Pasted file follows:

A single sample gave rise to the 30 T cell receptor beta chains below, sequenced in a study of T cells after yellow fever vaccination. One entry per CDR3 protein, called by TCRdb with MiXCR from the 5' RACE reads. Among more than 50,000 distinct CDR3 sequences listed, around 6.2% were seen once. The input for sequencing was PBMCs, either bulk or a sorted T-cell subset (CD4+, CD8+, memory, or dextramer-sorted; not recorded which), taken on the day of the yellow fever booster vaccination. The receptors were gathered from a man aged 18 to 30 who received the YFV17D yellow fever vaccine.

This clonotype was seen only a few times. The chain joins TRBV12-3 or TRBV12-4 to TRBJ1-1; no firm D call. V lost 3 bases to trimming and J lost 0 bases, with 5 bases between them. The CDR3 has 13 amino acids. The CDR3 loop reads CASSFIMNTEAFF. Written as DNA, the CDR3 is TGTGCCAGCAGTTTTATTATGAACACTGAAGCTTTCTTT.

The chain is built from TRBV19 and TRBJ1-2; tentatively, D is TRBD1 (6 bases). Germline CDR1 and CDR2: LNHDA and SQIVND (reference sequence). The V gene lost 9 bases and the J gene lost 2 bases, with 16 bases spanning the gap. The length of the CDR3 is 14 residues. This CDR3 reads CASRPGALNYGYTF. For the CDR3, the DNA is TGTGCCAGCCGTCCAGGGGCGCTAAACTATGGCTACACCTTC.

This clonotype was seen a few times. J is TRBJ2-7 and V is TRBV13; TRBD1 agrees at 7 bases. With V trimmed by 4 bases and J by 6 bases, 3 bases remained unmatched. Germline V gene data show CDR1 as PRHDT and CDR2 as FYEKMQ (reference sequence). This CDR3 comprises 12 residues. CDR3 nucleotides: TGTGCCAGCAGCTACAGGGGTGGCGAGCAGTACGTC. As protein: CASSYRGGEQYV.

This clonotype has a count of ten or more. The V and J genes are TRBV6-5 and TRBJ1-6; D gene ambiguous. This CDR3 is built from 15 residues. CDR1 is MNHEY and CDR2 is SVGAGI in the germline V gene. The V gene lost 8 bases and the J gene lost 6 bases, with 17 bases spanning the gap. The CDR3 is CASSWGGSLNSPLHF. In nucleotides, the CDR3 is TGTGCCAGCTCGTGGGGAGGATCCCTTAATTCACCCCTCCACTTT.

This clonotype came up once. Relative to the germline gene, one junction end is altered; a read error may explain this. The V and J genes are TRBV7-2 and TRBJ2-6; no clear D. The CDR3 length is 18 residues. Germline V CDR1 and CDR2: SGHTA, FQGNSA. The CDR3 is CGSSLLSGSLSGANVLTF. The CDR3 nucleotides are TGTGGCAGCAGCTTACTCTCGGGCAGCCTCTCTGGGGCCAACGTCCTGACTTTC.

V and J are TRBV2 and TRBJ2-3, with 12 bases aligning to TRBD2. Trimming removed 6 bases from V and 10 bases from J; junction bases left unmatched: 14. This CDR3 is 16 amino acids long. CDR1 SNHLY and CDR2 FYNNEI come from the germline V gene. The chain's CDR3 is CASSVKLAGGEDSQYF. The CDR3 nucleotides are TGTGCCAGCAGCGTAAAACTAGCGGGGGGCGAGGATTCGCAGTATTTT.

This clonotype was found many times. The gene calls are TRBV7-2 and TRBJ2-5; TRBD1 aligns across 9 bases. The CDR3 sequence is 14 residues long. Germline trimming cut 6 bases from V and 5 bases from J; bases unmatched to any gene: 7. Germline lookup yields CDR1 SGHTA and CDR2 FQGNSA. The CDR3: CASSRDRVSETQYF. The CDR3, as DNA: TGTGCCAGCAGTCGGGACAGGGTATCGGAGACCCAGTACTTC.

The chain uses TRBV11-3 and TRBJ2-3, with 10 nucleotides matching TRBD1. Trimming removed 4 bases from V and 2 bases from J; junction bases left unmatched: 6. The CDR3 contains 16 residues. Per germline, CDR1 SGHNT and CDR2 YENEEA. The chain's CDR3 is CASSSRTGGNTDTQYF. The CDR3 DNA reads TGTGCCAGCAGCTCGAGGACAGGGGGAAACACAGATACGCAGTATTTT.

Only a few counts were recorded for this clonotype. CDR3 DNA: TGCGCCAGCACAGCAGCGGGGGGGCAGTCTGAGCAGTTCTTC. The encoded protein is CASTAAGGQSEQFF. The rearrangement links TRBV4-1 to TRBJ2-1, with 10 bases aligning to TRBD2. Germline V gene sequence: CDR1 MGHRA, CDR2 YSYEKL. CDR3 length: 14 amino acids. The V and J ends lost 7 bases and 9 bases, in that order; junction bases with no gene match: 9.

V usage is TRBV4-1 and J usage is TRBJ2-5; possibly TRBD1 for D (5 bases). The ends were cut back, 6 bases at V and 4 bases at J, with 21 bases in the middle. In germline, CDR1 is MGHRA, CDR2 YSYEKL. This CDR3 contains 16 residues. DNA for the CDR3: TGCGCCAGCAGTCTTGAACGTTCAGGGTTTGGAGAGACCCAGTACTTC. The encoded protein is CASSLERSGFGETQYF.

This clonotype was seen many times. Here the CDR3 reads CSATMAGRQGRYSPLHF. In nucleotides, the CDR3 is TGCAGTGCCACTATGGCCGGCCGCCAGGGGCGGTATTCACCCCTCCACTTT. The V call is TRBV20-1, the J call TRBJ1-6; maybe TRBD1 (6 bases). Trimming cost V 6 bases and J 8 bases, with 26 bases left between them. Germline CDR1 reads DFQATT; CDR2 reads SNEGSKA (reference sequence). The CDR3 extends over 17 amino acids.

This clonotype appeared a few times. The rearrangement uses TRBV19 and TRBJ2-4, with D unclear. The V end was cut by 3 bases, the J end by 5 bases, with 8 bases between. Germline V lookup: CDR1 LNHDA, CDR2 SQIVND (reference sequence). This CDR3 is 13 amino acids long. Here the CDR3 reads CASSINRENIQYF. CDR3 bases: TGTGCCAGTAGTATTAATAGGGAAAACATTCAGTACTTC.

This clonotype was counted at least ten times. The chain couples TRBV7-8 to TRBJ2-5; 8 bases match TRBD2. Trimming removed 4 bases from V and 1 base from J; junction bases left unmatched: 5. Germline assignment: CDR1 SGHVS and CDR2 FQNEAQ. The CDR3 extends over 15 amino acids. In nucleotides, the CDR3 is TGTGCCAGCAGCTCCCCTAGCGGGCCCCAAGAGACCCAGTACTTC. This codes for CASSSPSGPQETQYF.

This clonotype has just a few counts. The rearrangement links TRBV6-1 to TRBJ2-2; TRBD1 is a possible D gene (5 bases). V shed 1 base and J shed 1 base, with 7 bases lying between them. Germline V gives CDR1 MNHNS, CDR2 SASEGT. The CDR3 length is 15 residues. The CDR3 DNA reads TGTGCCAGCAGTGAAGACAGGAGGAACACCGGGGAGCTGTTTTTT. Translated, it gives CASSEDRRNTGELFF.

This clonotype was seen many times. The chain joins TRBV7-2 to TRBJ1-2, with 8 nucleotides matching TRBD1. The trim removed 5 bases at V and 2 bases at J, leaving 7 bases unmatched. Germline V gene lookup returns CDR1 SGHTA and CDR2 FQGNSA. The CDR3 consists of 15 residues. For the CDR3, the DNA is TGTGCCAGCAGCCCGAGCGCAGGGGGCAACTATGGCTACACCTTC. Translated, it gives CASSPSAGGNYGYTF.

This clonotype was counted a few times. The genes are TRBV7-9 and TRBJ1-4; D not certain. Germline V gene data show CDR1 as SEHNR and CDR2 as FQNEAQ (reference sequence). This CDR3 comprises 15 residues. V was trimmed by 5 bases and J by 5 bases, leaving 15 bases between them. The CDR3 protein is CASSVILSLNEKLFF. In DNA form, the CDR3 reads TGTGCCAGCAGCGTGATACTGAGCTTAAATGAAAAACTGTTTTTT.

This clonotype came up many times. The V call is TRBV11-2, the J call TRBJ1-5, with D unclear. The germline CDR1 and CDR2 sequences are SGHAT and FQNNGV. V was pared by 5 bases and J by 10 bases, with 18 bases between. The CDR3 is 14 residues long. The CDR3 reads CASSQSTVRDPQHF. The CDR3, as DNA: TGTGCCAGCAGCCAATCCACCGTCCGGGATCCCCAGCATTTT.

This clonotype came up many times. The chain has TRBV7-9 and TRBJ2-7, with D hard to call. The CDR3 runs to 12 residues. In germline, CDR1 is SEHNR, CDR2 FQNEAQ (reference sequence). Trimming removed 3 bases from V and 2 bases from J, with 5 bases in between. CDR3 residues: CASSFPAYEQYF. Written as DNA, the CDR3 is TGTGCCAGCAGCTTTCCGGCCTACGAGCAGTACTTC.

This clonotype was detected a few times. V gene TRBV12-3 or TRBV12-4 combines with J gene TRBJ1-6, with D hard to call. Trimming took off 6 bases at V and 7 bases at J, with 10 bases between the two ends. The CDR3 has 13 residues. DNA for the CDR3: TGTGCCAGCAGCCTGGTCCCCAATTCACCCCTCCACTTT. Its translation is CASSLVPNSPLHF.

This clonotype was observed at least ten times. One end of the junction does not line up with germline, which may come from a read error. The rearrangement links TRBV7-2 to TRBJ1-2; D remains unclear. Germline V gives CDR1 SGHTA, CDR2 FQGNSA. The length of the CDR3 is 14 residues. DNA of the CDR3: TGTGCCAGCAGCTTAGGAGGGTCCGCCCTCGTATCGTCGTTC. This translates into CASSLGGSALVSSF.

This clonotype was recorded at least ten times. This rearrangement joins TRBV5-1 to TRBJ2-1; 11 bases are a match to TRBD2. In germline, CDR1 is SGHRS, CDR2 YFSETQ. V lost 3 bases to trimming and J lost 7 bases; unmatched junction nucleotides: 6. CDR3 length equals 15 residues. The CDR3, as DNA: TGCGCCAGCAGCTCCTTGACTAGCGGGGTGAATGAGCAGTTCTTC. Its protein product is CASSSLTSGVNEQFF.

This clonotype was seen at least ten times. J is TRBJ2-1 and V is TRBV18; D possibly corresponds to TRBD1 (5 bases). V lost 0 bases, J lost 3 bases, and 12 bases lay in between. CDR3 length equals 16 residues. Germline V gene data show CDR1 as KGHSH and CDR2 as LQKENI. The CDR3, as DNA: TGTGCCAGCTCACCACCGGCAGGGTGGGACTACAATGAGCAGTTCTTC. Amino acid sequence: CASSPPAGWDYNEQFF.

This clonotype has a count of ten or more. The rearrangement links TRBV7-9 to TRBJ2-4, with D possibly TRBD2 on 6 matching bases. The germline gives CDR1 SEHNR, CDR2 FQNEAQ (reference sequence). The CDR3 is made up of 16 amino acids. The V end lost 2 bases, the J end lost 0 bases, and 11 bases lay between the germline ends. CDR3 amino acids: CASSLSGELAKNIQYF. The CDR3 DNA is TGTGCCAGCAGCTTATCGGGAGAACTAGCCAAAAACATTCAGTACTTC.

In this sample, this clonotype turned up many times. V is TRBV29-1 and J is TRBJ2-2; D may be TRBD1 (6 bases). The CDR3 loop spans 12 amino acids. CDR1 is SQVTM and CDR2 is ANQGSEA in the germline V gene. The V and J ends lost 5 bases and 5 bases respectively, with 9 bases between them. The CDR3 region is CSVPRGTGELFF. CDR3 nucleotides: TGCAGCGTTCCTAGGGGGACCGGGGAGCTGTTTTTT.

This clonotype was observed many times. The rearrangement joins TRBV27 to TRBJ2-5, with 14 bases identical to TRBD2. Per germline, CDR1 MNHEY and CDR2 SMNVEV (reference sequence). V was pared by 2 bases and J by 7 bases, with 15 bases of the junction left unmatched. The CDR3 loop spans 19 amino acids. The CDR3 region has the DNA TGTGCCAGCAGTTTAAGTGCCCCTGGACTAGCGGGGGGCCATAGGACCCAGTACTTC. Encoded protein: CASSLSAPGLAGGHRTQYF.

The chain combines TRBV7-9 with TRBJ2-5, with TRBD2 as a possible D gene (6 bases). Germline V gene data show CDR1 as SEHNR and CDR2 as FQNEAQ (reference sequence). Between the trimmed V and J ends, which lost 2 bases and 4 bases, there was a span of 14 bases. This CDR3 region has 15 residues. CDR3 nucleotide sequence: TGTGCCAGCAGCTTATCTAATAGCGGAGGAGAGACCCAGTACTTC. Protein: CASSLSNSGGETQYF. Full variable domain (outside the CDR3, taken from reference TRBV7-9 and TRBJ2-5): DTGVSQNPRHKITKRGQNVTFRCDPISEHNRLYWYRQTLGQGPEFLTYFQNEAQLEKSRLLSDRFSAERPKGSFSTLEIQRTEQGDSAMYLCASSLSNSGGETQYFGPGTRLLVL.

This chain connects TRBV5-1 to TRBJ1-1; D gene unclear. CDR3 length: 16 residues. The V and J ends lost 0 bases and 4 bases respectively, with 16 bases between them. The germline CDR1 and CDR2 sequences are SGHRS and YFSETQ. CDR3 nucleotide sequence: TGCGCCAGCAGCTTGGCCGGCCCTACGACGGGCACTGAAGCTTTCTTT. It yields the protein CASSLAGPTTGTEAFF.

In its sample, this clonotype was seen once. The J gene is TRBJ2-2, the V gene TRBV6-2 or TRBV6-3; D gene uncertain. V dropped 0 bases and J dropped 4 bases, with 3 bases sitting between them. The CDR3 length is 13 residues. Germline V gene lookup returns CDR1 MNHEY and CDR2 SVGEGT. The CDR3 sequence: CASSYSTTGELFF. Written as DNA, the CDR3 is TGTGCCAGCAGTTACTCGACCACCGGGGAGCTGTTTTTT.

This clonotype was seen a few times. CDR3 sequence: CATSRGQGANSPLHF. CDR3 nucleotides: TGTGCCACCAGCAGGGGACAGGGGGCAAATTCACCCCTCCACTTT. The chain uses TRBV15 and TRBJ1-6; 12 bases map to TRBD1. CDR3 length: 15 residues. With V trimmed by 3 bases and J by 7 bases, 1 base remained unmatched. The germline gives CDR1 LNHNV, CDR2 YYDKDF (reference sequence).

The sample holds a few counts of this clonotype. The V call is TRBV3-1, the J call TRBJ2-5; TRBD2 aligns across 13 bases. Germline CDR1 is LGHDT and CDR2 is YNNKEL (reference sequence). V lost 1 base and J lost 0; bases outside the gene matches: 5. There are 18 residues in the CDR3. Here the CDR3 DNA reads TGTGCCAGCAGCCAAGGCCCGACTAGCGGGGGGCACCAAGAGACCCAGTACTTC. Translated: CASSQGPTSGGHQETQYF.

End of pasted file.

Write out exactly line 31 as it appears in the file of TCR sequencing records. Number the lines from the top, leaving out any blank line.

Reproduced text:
The sample holds a few counts of this clonotype. The V call is TRBV3-1, the J call TRBJ2-5; TRBD2 aligns across 13 bases. Germline CDR1 is LGHDT and CDR2 is YNNKEL (reference sequence). V lost 1 base and J lost 0; bases outside the gene matches: 5. There are 18 residues in the CDR3. Here the CDR3 DNA reads TGTGCCAGCAGCCAAGGCCCGACTAGCGGGGGGCACCAAGAGACCCAGTACTTC. Translated: CASSQGPTSGGHQETQYF.